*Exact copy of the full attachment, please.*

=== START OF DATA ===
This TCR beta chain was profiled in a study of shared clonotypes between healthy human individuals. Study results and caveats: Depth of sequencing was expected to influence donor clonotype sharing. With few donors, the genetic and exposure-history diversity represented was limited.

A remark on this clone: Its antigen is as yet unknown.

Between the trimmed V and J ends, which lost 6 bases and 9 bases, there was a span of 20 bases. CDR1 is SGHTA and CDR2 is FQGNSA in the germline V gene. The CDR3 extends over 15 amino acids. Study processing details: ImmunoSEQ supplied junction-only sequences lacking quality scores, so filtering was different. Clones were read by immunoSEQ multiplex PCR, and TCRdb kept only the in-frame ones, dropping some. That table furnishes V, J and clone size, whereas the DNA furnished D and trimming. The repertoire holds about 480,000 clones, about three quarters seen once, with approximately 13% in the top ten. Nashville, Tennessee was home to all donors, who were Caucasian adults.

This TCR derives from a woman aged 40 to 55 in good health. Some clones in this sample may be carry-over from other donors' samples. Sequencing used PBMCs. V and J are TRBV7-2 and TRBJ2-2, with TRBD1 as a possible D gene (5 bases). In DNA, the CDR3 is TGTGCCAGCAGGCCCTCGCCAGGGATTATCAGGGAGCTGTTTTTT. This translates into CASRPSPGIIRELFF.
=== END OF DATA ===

This TCR beta chain was profiled in a study of shared clonotypes between healthy human individuals. Study results and caveats: Depth of sequencing was expected to influence donor clonotype sharing. With few donors, the genetic and exposure-history diversity represented was limited.

A remark on this clone: Its antigen is as yet unknown.

Between the trimmed V and J ends, which lost 6 bases and 9 bases, there was a span of 20 bases. CDR1 is SGHTA and CDR2 is FQGNSA in the germline V gene. The CDR3 extends over 15 amino acids. Study processing details: ImmunoSEQ supplied junction-only sequences lacking quality scores, so filtering was different. Clones were read by immunoSEQ multiplex PCR, and TCRdb kept only the in-frame ones, dropping some. That table furnishes V, J and clone size, whereas the DNA furnished D and trimming. The repertoire holds about 480,000 clones, about three quarters seen once, with approximately 13% in the top ten. Nashville, Tennessee was home to all donors, who were Caucasian adults.

This TCR derives from a woman aged 40 to 55 in good health. Some clones in this sample may be carry-over from other donors' samples. Sequencing used PBMCs. V and J are TRBV7-2 and TRBJ2-2, with TRBD1 as a possible D gene (5 bases). In DNA, the CDR3 is TGTGCCAGCAGGCCCTCGCCAGGGATTATCAGGGAGCTGTTTTTT. This translates into CASRPSPGIIRELFF.